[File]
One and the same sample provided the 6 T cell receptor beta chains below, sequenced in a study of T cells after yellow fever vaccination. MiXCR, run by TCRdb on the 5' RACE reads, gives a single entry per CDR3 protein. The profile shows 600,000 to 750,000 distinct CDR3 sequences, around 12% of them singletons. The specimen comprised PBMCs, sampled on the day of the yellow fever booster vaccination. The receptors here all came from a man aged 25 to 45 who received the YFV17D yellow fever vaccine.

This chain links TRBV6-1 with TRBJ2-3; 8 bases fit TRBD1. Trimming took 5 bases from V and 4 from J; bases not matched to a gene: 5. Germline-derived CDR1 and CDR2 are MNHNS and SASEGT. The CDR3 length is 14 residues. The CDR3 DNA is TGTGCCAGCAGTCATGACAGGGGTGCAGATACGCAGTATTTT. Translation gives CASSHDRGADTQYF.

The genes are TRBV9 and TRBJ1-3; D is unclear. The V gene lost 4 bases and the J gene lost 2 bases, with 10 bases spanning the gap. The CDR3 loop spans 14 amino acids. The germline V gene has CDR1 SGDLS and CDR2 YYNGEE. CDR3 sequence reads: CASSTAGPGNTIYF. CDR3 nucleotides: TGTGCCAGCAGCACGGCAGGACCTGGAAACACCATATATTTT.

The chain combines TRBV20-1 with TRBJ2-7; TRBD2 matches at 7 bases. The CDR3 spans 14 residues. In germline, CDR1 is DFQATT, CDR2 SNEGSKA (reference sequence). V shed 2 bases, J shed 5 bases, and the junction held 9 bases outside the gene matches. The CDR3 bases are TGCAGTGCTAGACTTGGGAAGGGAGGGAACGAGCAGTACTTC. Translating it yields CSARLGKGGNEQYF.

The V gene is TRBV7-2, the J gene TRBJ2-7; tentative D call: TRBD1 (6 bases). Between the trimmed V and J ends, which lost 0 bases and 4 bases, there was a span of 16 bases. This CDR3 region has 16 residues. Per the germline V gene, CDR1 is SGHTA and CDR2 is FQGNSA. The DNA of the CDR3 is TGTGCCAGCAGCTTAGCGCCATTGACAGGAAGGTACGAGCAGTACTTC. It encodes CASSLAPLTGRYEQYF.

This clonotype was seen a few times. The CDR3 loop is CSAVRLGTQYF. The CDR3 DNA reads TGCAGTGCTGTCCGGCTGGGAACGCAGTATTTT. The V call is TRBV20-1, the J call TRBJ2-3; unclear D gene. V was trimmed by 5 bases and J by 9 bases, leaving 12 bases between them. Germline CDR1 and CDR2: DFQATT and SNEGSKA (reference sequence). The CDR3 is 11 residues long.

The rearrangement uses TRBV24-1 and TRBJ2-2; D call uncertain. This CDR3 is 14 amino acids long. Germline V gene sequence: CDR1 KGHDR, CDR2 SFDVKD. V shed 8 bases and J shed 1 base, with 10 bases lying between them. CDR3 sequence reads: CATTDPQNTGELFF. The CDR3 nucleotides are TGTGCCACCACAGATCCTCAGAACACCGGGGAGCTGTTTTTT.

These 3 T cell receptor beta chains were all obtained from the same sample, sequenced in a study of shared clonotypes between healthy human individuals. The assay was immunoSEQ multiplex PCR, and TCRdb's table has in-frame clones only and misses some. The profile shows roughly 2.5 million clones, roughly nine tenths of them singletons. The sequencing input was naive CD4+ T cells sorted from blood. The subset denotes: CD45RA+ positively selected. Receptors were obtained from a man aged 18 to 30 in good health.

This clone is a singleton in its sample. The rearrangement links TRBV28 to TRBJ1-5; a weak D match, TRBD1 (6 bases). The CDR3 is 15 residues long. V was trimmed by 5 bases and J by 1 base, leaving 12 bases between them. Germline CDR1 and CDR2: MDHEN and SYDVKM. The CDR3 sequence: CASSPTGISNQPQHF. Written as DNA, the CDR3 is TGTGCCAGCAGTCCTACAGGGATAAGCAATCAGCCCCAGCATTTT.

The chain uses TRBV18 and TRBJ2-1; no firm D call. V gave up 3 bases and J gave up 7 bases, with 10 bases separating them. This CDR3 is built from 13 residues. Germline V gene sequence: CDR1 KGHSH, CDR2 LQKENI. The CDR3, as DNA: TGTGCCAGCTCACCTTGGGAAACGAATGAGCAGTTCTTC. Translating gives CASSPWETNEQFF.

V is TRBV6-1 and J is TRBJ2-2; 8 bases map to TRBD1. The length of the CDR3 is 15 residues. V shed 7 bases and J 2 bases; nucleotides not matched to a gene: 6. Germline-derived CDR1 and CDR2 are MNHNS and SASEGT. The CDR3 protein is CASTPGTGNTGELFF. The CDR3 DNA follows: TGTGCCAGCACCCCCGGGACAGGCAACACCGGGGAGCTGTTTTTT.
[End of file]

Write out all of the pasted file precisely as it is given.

One and the same sample provided the 6 T cell receptor beta chains below, sequenced in a study of T cells after yellow fever vaccination. MiXCR, run by TCRdb on the 5' RACE reads, gives a single entry per CDR3 protein. The profile shows 600,000 to 750,000 distinct CDR3 sequences, around 12% of them singletons. The specimen comprised PBMCs, sampled on the day of the yellow fever booster vaccination. The receptors here all came from a man aged 25 to 45 who received the YFV17D yellow fever vaccine.

This chain links TRBV6-1 with TRBJ2-3; 8 bases fit TRBD1. Trimming took 5 bases from V and 4 from J; bases not matched to a gene: 5. Germline-derived CDR1 and CDR2 are MNHNS and SASEGT. The CDR3 length is 14 residues. The CDR3 DNA is TGTGCCAGCAGTCATGACAGGGGTGCAGATACGCAGTATTTT. Translation gives CASSHDRGADTQYF.

The genes are TRBV9 and TRBJ1-3; D is unclear. The V gene lost 4 bases and the J gene lost 2 bases, with 10 bases spanning the gap. The CDR3 loop spans 14 amino acids. The germline V gene has CDR1 SGDLS and CDR2 YYNGEE. CDR3 sequence reads: CASSTAGPGNTIYF. CDR3 nucleotides: TGTGCCAGCAGCACGGCAGGACCTGGAAACACCATATATTTT.

The chain combines TRBV20-1 with TRBJ2-7; TRBD2 matches at 7 bases. The CDR3 spans 14 residues. In germline, CDR1 is DFQATT, CDR2 SNEGSKA (reference sequence). V shed 2 bases, J shed 5 bases, and the junction held 9 bases outside the gene matches. The CDR3 bases are TGCAGTGCTAGACTTGGGAAGGGAGGGAACGAGCAGTACTTC. Translating it yields CSARLGKGGNEQYF.

The V gene is TRBV7-2, the J gene TRBJ2-7; tentative D call: TRBD1 (6 bases). Between the trimmed V and J ends, which lost 0 bases and 4 bases, there was a span of 16 bases. This CDR3 region has 16 residues. Per the germline V gene, CDR1 is SGHTA and CDR2 is FQGNSA. The DNA of the CDR3 is TGTGCCAGCAGCTTAGCGCCATTGACAGGAAGGTACGAGCAGTACTTC. It encodes CASSLAPLTGRYEQYF.

This clonotype was seen a few times. The CDR3 loop is CSAVRLGTQYF. The CDR3 DNA reads TGCAGTGCTGTCCGGCTGGGAACGCAGTATTTT. The V call is TRBV20-1, the J call TRBJ2-3; unclear D gene. V was trimmed by 5 bases and J by 9 bases, leaving 12 bases between them. Germline CDR1 and CDR2: DFQATT and SNEGSKA (reference sequence). The CDR3 is 11 residues long.

The rearrangement uses TRBV24-1 and TRBJ2-2; D call uncertain. This CDR3 is 14 amino acids long. Germline V gene sequence: CDR1 KGHDR, CDR2 SFDVKD. V shed 8 bases and J shed 1 base, with 10 bases lying between them. CDR3 sequence reads: CATTDPQNTGELFF. The CDR3 nucleotides are TGTGCCACCACAGATCCTCAGAACACCGGGGAGCTGTTTTTT.

These 3 T cell receptor beta chains were all obtained from the same sample, sequenced in a study of shared clonotypes between healthy human individuals. The assay was immunoSEQ multiplex PCR, and TCRdb's table has in-frame clones only and misses some. The profile shows roughly 2.5 million clones, roughly nine tenths of them singletons. The sequencing input was naive CD4+ T cells sorted from blood. The subset denotes: CD45RA+ positively selected. Receptors were obtained from a man aged 18 to 30 in good health.

This clone is a singleton in its sample. The rearrangement links TRBV28 to TRBJ1-5; a weak D match, TRBD1 (6 bases). The CDR3 is 15 residues long. V was trimmed by 5 bases and J by 1 base, leaving 12 bases between them. Germline CDR1 and CDR2: MDHEN and SYDVKM. The CDR3 sequence: CASSPTGISNQPQHF. Written as DNA, the CDR3 is TGTGCCAGCAGTCCTACAGGGATAAGCAATCAGCCCCAGCATTTT.

The chain uses TRBV18 and TRBJ2-1; no firm D call. V gave up 3 bases and J gave up 7 bases, with 10 bases separating them. This CDR3 is built from 13 residues. Germline V gene sequence: CDR1 KGHSH, CDR2 LQKENI. The CDR3, as DNA: TGTGCCAGCTCACCTTGGGAAACGAATGAGCAGTTCTTC. Translating gives CASSPWETNEQFF.

V is TRBV6-1 and J is TRBJ2-2; 8 bases map to TRBD1. The length of the CDR3 is 15 residues. V shed 7 bases and J 2 bases; nucleotides not matched to a gene: 6. Germline-derived CDR1 and CDR2 are MNHNS and SASEGT. The CDR3 protein is CASTPGTGNTGELFF. The CDR3 DNA follows: TGTGCCAGCACCCCCGGGACAGGCAACACCGGGGAGCTGTTTTTT.